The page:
Earlier this month, a video showing a group of men sawing the heads off of female mannequins in a shop in Western Afghanistan went viral on social media. Agence France-Presse reported that this action was taken in response to new Taliban orders declaring that female life-sized figures, such as mannequins found in clothing stores, violate Islamic Law.
This is only one of the most recent examples of the larger concern for Women’s rights in Afghanistan. On the 13th November 2021, in a statement released by UNICEF Executive Director Henrietta Fore, Fore says that she is “deeply concerned by reports that child marriage in Afghanistan is on the rise.” The return of the Taliban in August, the COVID-19 pandemic, the ongoing food crisis, and the current freezing winter has culminated in a devastating sequence of events for all those living in Afghanistan, but especially for those of the female population.
On Friday 3rd December, the Taliban published their so-called “decree on women’s rights”. Though the decree bans child marriage, stating that “no one can force a woman to marry by coercion or pressure”, it does not mention girls’ access to education or jobs. The Taliban have allowed minimal women, with the exception of medical professionals, to continue their work and troublingly, girls and young women have not been allowed to return to school beyond their elementary years. The UNICEF statement a month before highlighted how a lack of education for young girls is especially worrying as “education is typically the strongest defence against detrimental resorts like child marriage and child labour.” Girls who are then forced into marriage before the age of 18 are significantly less likely to continue their education.
Three weeks later, on the 26th of December, the Ministry for the Promotion of Virtue and Prevention of Vice issued new guidance on transportation. The guidance stated that women must be accompanied by a close male relative if travelling for more than 72km and vehicle owners must refuse rides to women not wearing headscarves.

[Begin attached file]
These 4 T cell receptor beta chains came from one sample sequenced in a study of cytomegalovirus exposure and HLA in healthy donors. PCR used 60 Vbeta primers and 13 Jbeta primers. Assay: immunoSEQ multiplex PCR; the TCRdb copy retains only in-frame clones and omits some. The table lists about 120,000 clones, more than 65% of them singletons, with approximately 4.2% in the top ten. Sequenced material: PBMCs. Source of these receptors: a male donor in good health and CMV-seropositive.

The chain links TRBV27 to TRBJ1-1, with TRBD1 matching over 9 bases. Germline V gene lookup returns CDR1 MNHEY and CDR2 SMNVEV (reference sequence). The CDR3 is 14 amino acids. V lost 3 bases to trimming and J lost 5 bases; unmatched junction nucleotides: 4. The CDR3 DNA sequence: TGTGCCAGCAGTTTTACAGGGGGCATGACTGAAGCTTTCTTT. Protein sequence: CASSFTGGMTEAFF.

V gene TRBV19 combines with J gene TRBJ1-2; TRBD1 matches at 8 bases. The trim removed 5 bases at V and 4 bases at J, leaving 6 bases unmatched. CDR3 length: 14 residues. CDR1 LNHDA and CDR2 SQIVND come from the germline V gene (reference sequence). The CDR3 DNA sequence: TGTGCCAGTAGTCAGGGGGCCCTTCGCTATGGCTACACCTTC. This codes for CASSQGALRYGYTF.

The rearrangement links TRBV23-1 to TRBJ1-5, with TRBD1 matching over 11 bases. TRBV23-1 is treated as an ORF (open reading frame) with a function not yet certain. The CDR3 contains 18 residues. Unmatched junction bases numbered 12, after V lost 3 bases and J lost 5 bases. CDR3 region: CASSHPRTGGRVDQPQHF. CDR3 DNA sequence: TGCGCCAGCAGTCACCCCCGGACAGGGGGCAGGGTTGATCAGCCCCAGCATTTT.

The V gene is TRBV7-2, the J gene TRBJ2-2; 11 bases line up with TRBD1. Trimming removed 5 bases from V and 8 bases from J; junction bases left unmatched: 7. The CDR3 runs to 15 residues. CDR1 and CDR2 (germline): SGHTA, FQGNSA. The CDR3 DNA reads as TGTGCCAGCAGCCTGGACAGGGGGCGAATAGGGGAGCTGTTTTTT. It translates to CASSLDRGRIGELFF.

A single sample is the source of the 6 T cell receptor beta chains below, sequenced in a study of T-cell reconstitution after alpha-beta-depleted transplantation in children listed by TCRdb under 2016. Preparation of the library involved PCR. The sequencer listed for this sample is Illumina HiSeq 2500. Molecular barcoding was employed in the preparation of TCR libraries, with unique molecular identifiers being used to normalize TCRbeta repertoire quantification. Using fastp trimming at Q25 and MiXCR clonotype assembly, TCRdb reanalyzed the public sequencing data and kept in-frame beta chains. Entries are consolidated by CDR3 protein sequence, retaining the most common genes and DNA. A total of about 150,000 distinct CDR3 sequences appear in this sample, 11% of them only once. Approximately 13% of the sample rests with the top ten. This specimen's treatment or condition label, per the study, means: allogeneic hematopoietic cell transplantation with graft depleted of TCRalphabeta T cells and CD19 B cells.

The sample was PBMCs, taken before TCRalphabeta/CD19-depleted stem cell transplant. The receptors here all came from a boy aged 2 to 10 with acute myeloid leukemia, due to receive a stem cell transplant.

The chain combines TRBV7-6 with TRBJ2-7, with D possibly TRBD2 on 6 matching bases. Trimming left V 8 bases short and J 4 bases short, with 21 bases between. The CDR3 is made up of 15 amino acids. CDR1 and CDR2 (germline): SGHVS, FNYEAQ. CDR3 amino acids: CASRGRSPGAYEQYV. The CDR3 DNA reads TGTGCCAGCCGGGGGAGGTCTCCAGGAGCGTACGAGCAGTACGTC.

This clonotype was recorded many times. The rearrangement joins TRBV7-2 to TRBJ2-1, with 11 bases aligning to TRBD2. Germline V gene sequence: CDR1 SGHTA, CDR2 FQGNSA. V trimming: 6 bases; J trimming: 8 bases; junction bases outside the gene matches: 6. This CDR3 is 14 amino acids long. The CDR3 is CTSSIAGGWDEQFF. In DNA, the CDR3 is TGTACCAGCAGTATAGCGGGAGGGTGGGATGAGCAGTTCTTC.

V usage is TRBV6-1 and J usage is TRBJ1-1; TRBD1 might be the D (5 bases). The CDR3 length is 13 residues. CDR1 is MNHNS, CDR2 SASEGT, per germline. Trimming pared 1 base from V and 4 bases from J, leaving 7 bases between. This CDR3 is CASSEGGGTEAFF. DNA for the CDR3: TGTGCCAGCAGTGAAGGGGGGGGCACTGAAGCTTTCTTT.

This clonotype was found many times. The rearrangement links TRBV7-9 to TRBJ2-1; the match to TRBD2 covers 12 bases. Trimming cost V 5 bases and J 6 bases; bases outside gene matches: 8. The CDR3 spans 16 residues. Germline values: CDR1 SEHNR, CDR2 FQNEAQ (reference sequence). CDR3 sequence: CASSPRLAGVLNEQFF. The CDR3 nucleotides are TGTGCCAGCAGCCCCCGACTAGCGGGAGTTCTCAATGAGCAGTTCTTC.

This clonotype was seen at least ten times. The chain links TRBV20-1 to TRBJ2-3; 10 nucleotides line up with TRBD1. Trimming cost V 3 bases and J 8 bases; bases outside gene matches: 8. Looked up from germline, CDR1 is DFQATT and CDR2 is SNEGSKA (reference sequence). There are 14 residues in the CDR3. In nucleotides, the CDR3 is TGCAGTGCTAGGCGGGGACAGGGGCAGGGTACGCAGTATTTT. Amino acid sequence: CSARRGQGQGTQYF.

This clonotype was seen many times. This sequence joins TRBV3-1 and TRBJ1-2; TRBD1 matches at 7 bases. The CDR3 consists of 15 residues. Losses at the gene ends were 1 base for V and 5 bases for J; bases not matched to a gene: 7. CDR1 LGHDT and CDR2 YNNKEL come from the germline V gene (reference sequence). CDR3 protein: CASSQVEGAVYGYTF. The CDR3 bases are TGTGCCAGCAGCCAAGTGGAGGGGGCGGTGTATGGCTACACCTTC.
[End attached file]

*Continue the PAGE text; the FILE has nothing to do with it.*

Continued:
Heather Barr, Human Rights Watch’s associate director of women’s rights, told the AFP news agency that this limits women’s freedom of movement, their ability to go to another city, do business, or leave if they are subjected to domestic abuse. Essentially, this is one step further towards “making women prisoners”.
Many believe that the Taliban’s so-called “decree on women’s rights” was published by the Taliban to project a moderate image internationally in a bid to restore suspended aid, and had no real intention of making a difference to the rights of Afghan women. But, the crisis in Afghanistan is only worsened by the lack of women in education and employment. With women making up 20% of the Afghan workforce, the Taliban’s move to limit women from working will cost their economy $1Bn. As we see desperate Afghan families consider forcing their young daughters into marriage as to receive a dowry, and children are being sold to pay off debts, it seems hard to see an end to this spiraling vortex of poverty.
The UN has warned that Afghanistan is on the brink of the world’s worst humanitarian crisis, and this situation is only set to get worse.
Written by: Poppy Pearce (Communications Intern)
Girls increasingly at risk of child marriage in Afghanistan. (n.d.). Retrieved from www.unicef.org website:
Taliban declares women “free,” but rights activists see little cause to celebrate. (n.d.). Retrieved from www.cbsnews.com website:
A Taliban ban on women in the workforce can cost economy $1bn. (n.d.). Retrieved from www.aljazeera.com website:
CNN, E. M. (n.d.). Taliban decree on women’s rights makes no mention of school or work. Retrieved from CNN website:
No long-distance travel for women without male relative: Taliban. (n.d.). Retrieved January 7, 2022, from www.aljazeera.com website: https://www.aljazeera.com/news/2021/12/26/afghanistan-long-distance-travel-women-without-male-escort-taliban